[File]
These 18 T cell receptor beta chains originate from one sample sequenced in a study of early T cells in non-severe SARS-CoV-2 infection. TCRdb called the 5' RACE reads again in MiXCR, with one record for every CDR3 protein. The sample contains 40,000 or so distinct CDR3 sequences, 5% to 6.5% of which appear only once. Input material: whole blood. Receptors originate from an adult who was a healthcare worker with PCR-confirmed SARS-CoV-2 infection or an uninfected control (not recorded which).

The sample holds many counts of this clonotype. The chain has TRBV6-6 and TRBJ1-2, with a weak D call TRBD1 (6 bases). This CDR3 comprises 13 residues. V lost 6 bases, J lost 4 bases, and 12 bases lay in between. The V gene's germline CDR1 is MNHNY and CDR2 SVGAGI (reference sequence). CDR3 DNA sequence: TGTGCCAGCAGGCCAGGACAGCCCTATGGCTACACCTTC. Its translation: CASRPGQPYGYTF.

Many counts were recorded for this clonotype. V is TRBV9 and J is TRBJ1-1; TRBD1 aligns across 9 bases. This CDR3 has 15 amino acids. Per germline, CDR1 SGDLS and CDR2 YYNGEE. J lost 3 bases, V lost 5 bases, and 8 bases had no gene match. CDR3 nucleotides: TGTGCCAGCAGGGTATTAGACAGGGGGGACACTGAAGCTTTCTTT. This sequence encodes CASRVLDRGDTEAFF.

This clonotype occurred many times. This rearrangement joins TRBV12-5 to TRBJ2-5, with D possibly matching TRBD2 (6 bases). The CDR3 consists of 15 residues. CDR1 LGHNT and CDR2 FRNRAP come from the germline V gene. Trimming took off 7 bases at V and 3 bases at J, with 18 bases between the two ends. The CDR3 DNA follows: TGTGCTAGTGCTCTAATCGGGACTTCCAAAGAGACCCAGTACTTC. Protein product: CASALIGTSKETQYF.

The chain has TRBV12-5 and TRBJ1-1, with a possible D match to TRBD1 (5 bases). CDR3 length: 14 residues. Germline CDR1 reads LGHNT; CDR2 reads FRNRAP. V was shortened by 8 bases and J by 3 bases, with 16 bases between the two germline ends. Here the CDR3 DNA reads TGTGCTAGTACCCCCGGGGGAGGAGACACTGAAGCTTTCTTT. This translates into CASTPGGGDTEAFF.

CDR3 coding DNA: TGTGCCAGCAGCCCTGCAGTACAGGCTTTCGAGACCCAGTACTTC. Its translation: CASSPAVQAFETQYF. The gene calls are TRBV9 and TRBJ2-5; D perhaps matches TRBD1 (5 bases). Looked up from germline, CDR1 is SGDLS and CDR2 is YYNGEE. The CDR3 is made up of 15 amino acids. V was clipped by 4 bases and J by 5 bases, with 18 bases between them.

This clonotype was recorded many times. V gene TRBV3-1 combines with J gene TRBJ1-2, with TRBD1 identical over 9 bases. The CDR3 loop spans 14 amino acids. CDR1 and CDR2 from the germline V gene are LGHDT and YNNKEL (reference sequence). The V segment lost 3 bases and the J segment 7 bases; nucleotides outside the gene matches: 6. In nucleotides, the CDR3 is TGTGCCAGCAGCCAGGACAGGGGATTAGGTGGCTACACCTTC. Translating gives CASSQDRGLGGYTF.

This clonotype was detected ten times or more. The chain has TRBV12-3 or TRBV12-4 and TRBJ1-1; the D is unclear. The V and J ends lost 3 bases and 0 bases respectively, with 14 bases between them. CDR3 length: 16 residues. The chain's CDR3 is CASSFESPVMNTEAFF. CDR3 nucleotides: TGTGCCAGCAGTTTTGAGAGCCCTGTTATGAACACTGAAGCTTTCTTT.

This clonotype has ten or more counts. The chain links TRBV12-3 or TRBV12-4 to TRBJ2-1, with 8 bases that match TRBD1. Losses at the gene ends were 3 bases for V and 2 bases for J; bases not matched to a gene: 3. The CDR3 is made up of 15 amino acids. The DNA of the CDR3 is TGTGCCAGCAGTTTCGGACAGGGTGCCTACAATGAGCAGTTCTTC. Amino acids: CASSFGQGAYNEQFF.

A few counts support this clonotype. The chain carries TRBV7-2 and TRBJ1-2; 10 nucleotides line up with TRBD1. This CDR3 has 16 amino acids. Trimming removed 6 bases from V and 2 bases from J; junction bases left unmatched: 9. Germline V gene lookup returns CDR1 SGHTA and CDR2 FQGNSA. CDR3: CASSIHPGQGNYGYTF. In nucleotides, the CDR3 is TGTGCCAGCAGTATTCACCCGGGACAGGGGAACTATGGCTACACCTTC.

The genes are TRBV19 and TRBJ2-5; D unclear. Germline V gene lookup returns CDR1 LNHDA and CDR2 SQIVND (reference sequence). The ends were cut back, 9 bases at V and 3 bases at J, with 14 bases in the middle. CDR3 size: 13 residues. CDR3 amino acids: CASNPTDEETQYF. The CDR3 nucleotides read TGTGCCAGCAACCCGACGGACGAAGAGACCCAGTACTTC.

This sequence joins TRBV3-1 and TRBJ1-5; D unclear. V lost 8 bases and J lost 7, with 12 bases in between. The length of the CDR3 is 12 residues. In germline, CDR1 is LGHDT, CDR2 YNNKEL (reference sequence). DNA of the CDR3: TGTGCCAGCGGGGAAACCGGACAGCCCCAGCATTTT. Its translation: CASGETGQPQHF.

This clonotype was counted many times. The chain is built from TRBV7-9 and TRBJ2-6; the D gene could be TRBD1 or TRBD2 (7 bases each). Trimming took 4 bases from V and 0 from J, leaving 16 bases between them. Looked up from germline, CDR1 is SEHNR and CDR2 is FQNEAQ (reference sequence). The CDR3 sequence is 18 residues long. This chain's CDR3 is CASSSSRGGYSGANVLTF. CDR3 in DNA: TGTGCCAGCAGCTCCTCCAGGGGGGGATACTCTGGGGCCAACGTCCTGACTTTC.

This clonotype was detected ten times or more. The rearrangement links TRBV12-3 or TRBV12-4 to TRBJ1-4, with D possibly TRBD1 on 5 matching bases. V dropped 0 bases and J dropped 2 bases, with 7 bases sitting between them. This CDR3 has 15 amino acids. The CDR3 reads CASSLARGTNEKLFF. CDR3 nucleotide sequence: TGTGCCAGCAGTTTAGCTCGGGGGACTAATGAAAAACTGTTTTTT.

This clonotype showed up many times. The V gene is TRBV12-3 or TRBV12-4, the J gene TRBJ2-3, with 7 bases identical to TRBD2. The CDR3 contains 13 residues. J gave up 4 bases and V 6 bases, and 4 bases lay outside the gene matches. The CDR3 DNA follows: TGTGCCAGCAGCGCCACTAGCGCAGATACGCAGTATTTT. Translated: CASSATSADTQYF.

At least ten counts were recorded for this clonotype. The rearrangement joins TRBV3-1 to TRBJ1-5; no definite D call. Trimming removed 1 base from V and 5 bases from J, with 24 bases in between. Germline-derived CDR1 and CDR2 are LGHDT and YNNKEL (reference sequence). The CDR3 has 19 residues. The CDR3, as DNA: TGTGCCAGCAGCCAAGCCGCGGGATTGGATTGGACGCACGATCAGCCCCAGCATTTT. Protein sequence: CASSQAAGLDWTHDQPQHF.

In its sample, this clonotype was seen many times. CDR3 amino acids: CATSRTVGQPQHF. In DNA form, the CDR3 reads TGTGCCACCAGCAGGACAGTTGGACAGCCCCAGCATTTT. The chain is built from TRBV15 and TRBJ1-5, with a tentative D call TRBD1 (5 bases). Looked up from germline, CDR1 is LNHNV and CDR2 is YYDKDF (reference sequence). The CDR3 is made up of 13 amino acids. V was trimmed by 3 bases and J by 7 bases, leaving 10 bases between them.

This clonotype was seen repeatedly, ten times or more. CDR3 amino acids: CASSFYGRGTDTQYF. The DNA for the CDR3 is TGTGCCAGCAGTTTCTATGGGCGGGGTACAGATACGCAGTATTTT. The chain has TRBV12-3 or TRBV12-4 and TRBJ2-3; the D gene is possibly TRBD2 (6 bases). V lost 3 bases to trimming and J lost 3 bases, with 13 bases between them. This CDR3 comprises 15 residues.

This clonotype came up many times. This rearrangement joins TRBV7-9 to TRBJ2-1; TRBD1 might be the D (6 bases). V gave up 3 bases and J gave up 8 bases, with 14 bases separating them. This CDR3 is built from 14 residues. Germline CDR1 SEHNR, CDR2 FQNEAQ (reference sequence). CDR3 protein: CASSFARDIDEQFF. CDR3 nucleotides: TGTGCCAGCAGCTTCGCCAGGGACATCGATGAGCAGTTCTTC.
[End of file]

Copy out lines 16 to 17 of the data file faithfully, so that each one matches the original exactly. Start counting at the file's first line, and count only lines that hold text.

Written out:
At least ten counts were recorded for this clonotype. The rearrangement joins TRBV3-1 to TRBJ1-5; no definite D call. Trimming removed 1 base from V and 5 bases from J, with 24 bases in between. Germline-derived CDR1 and CDR2 are LGHDT and YNNKEL (reference sequence). The CDR3 has 19 residues. The CDR3, as DNA: TGTGCCAGCAGCCAAGCCGCGGGATTGGATTGGACGCACGATCAGCCCCAGCATTTT. Protein sequence: CASSQAAGLDWTHDQPQHF.

In its sample, this clonotype was seen many times. CDR3 amino acids: CATSRTVGQPQHF. In DNA form, the CDR3 reads TGTGCCACCAGCAGGACAGTTGGACAGCCCCAGCATTTT. The chain is built from TRBV15 and TRBJ1-5, with a tentative D call TRBD1 (5 bases). Looked up from germline, CDR1 is LNHNV and CDR2 is YYDKDF (reference sequence). The CDR3 is made up of 13 amino acids. V was trimmed by 3 bases and J by 7 bases, leaving 10 bases between them.